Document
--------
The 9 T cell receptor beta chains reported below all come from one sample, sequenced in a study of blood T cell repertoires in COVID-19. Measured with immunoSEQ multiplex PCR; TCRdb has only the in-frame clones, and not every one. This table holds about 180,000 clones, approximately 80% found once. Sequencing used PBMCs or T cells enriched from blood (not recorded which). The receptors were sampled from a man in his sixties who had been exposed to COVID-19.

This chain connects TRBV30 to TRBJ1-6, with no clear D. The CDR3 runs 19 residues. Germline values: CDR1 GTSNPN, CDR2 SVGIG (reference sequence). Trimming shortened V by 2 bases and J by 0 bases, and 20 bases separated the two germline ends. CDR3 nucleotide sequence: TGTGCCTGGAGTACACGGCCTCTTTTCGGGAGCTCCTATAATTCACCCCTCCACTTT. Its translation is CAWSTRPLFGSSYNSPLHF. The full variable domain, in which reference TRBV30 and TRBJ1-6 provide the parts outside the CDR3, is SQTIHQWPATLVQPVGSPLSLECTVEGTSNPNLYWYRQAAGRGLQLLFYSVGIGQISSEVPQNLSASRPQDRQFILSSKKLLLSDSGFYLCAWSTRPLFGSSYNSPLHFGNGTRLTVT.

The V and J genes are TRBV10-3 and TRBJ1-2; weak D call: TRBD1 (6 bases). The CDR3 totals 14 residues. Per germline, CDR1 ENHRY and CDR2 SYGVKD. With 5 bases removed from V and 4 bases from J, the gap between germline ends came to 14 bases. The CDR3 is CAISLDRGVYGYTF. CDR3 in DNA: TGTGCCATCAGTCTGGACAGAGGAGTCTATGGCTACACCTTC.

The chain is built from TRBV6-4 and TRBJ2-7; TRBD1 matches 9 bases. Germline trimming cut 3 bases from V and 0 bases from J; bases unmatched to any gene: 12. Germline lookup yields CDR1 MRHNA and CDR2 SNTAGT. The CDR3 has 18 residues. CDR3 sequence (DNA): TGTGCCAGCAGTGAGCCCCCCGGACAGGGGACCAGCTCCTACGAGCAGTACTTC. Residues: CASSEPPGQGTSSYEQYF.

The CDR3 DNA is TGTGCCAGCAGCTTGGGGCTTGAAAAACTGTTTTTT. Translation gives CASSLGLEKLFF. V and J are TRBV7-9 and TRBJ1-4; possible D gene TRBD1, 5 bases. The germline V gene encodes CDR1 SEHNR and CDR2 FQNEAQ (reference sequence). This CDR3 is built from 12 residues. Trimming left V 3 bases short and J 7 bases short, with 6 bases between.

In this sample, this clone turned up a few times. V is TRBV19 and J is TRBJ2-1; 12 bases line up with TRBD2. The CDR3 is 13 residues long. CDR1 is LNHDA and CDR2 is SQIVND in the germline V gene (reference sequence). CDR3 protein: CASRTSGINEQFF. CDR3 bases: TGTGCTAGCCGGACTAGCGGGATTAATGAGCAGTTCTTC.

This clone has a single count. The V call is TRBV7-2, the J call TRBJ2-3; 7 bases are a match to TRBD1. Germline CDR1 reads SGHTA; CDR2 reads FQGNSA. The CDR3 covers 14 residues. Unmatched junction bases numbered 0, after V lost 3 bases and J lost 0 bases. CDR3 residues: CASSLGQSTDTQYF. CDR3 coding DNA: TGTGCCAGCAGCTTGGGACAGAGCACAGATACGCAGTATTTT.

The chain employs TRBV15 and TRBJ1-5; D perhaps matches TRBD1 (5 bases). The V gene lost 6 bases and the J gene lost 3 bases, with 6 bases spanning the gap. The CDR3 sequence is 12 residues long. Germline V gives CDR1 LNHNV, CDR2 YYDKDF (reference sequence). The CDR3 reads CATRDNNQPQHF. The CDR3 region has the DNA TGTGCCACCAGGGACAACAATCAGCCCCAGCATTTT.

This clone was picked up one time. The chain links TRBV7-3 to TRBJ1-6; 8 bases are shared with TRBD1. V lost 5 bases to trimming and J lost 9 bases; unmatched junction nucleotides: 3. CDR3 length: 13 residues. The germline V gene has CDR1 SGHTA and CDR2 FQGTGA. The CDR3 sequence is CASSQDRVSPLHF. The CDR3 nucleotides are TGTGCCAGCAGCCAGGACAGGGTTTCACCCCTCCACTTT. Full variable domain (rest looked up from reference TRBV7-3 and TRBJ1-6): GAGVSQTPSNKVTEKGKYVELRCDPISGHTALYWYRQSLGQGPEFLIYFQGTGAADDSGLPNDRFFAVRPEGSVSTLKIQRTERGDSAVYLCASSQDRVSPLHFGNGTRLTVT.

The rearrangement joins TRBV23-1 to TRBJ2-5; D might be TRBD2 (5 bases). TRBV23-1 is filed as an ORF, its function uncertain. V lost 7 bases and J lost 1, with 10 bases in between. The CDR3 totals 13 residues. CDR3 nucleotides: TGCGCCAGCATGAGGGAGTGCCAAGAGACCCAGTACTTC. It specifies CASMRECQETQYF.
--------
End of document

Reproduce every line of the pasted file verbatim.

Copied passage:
The 9 T cell receptor beta chains reported below all come from one sample, sequenced in a study of blood T cell repertoires in COVID-19. Measured with immunoSEQ multiplex PCR; TCRdb has only the in-frame clones, and not every one. This table holds about 180,000 clones, approximately 80% found once. Sequencing used PBMCs or T cells enriched from blood (not recorded which). The receptors were sampled from a man in his sixties who had been exposed to COVID-19.

This chain connects TRBV30 to TRBJ1-6, with no clear D. The CDR3 runs 19 residues. Germline values: CDR1 GTSNPN, CDR2 SVGIG (reference sequence). Trimming shortened V by 2 bases and J by 0 bases, and 20 bases separated the two germline ends. CDR3 nucleotide sequence: TGTGCCTGGAGTACACGGCCTCTTTTCGGGAGCTCCTATAATTCACCCCTCCACTTT. Its translation is CAWSTRPLFGSSYNSPLHF. The full variable domain, in which reference TRBV30 and TRBJ1-6 provide the parts outside the CDR3, is SQTIHQWPATLVQPVGSPLSLECTVEGTSNPNLYWYRQAAGRGLQLLFYSVGIGQISSEVPQNLSASRPQDRQFILSSKKLLLSDSGFYLCAWSTRPLFGSSYNSPLHFGNGTRLTVT.

The V and J genes are TRBV10-3 and TRBJ1-2; weak D call: TRBD1 (6 bases). The CDR3 totals 14 residues. Per germline, CDR1 ENHRY and CDR2 SYGVKD. With 5 bases removed from V and 4 bases from J, the gap between germline ends came to 14 bases. The CDR3 is CAISLDRGVYGYTF. CDR3 in DNA: TGTGCCATCAGTCTGGACAGAGGAGTCTATGGCTACACCTTC.

The chain is built from TRBV6-4 and TRBJ2-7; TRBD1 matches 9 bases. Germline trimming cut 3 bases from V and 0 bases from J; bases unmatched to any gene: 12. Germline lookup yields CDR1 MRHNA and CDR2 SNTAGT. The CDR3 has 18 residues. CDR3 sequence (DNA): TGTGCCAGCAGTGAGCCCCCCGGACAGGGGACCAGCTCCTACGAGCAGTACTTC. Residues: CASSEPPGQGTSSYEQYF.

The CDR3 DNA is TGTGCCAGCAGCTTGGGGCTTGAAAAACTGTTTTTT. Translation gives CASSLGLEKLFF. V and J are TRBV7-9 and TRBJ1-4; possible D gene TRBD1, 5 bases. The germline V gene encodes CDR1 SEHNR and CDR2 FQNEAQ (reference sequence). This CDR3 is built from 12 residues. Trimming left V 3 bases short and J 7 bases short, with 6 bases between.

In this sample, this clone turned up a few times. V is TRBV19 and J is TRBJ2-1; 12 bases line up with TRBD2. The CDR3 is 13 residues long. CDR1 is LNHDA and CDR2 is SQIVND in the germline V gene (reference sequence). CDR3 protein: CASRTSGINEQFF. CDR3 bases: TGTGCTAGCCGGACTAGCGGGATTAATGAGCAGTTCTTC.

This clone has a single count. The V call is TRBV7-2, the J call TRBJ2-3; 7 bases are a match to TRBD1. Germline CDR1 reads SGHTA; CDR2 reads FQGNSA. The CDR3 covers 14 residues. Unmatched junction bases numbered 0, after V lost 3 bases and J lost 0 bases. CDR3 residues: CASSLGQSTDTQYF. CDR3 coding DNA: TGTGCCAGCAGCTTGGGACAGAGCACAGATACGCAGTATTTT.

The chain employs TRBV15 and TRBJ1-5; D perhaps matches TRBD1 (5 bases). The V gene lost 6 bases and the J gene lost 3 bases, with 6 bases spanning the gap. The CDR3 sequence is 12 residues long. Germline V gives CDR1 LNHNV, CDR2 YYDKDF (reference sequence). The CDR3 reads CATRDNNQPQHF. The CDR3 region has the DNA TGTGCCACCAGGGACAACAATCAGCCCCAGCATTTT.

This clone was picked up one time. The chain links TRBV7-3 to TRBJ1-6; 8 bases are shared with TRBD1. V lost 5 bases to trimming and J lost 9 bases; unmatched junction nucleotides: 3. CDR3 length: 13 residues. The germline V gene has CDR1 SGHTA and CDR2 FQGTGA. The CDR3 sequence is CASSQDRVSPLHF. The CDR3 nucleotides are TGTGCCAGCAGCCAGGACAGGGTTTCACCCCTCCACTTT. Full variable domain (rest looked up from reference TRBV7-3 and TRBJ1-6): GAGVSQTPSNKVTEKGKYVELRCDPISGHTALYWYRQSLGQGPEFLIYFQGTGAADDSGLPNDRFFAVRPEGSVSTLKIQRTERGDSAVYLCASSQDRVSPLHFGNGTRLTVT.

The rearrangement joins TRBV23-1 to TRBJ2-5; D might be TRBD2 (5 bases). TRBV23-1 is filed as an ORF, its function uncertain. V lost 7 bases and J lost 1, with 10 bases in between. The CDR3 totals 13 residues. CDR3 nucleotides: TGCGCCAGCATGAGGGAGTGCCAAGAGACCCAGTACTTC. It specifies CASMRECQETQYF.